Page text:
Liza Minnelli and David Gest are getting ready to film their reality TV show for VH-1. However, Gest had better face a little reality about his charity, the tax-exempt American Cinema Awards Foundation. He's still listing Leo Jaffe as its chairman. Jaffe, the movie legend and father of producer Stanley Jaffe, has been dead since 1997.
Strangely, Gest was already called on this issue once in the last year, when Smokinggun.com called him out for keeping the very sincerely dead Jaffe on as chairman in previous filings. You'd think Gest — best friend of Jacko and he with the waxy, drawn-on parenthetical eyebrows — would have found a living person to take Jaffe's place. Apparently Gest is loyal to a fault. Not even bad publicity could make him replace Jaffe, so the deceased studio head gets to keep his job. Maybe John Edward places the monthly conference call.
All kidding aside, Gest has other problems with the latest tax filing for American Cinema Awards Foundation, filed in February, 2002. In previous years, he paid himself an average of $190,000 per year as a consultant to his own charity. He claimed that, in years before 2000, the group's annual dinner took in around a million bucks. (I have no idea what this awards show is for or about, but one-time soap opera star Tristan Rogers is also on the executive board, so maybe that's a clue. Maybe it's for unemployed soap stars and game show hosts.)
Anyway, according to the most recent filing, the annual dinner had gross receipts of only $194,000 and net income of $60,000. The group gave only one grant, of $6,000, to the Community College of Southern Nevada. (This beneficiary is new for Gest, who in previous years listed the Whitney Houston Foundation, Maharishi University, the Actors Fund and City of Hope as recipients of his largesse.)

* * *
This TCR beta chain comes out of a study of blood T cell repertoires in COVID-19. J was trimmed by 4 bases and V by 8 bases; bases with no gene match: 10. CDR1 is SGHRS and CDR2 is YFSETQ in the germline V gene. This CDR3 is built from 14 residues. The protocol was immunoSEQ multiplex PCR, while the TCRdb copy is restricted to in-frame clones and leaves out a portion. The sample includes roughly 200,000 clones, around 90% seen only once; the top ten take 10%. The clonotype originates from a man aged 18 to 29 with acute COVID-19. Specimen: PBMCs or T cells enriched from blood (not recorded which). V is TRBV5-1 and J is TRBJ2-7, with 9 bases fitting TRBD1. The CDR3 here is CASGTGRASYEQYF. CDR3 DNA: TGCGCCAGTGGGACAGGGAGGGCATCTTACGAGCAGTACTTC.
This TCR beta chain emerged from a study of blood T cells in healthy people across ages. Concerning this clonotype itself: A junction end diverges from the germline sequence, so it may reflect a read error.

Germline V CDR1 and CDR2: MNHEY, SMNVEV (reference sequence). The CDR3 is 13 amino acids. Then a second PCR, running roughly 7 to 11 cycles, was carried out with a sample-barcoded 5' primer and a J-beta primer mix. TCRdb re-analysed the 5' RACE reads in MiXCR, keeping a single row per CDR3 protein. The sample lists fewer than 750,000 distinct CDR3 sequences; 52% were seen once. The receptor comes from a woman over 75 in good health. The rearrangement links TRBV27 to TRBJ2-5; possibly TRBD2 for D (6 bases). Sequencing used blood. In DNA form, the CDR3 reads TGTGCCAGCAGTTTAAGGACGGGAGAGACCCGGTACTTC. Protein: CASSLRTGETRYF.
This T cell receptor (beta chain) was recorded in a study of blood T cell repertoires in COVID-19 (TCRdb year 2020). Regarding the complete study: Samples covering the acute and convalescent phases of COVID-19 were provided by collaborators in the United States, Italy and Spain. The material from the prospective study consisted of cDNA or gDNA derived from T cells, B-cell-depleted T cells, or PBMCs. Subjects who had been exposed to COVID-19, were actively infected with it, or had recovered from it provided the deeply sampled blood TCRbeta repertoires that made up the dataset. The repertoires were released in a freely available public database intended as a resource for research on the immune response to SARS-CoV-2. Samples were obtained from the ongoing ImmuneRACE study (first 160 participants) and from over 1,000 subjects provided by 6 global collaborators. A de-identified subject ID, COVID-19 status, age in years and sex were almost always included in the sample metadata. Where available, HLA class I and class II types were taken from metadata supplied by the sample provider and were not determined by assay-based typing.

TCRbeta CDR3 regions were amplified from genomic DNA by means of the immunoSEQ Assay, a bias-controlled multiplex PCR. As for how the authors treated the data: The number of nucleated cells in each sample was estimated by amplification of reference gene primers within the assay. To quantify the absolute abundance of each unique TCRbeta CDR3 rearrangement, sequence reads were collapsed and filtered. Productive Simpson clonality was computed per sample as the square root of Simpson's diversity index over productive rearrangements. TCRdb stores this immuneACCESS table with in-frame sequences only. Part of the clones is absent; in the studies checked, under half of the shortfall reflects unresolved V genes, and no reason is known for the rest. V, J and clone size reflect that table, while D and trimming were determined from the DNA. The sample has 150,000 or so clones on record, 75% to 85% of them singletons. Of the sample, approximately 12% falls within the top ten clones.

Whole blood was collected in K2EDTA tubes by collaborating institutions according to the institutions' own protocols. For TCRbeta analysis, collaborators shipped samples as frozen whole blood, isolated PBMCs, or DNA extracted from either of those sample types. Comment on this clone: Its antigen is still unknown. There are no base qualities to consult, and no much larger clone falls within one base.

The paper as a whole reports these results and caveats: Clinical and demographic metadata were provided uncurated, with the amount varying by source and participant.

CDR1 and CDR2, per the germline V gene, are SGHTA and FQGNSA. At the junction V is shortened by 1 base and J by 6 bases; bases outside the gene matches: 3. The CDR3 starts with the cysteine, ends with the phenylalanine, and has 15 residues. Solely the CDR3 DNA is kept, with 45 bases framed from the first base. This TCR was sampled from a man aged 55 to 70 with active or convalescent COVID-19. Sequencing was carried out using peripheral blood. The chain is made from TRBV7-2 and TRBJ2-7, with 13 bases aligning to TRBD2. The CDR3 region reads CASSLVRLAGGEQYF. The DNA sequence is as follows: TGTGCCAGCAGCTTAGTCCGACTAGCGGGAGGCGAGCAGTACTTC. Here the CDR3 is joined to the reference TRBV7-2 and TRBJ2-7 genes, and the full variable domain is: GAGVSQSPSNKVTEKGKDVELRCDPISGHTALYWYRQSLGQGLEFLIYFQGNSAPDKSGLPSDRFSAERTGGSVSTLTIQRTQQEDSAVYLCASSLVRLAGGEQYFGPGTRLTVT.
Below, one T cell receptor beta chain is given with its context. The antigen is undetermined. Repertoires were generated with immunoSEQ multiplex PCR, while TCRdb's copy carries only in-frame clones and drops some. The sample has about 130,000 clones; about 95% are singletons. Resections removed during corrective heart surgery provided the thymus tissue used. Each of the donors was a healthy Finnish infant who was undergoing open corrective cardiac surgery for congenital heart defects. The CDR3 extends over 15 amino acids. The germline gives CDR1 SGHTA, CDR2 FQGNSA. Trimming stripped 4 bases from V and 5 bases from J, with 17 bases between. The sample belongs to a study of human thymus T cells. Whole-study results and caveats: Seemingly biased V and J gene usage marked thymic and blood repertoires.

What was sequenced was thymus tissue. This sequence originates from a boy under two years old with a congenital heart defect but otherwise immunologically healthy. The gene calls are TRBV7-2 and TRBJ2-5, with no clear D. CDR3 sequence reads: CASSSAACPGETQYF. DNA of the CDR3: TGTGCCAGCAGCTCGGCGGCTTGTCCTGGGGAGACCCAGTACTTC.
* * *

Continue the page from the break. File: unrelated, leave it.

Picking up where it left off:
Even with these new diminished figures, Gest helped himself to $25,000.
What happened to the dinner? Did 90% of the previous year's attendees skip it in 2001? And what of Jaffe? How long does his term run, anyway? Maybe Gest is trying to tap in to the popularity of Six Feet Under.
By the way, here's a great award given by Gest's group — I had to laugh when I saw it. In 1994 they gave legendary Beverly Hills plastic surgeon Dr. Steven Hoefflin something called the Joel McCrea Achievement Award. (McCrea, if you're too young to know, was a movie star of the '50s.)
I'm surprised this particular award hasn't been upgraded to the Golden Globes. Best Plastic Surgeon? Come on!
The Russian Tea Room closed yesterday, but Warner LeRoy killed it a long time ago. I'm mourning because it's like a double death.
It was bad enough when LeRoy — who bought the place from Faith Stewart Gordon — shut down the Russian Tea Room at the end of December 1995. I was there for lunch on the last Friday it was served and sat in one of the miniature front booths across from the bar with my old pal, Mara Buxbaum. It was a bittersweet afternoon. Ona, the no-nonsense Oprah-like hostess who ran that room with military skill and precision, was hugging everyone who came in. Sydney Pollack, Tony Randall, Sam Cohn — it was the end of an era, and everyone knew it. No one had any expectation of the place being revived.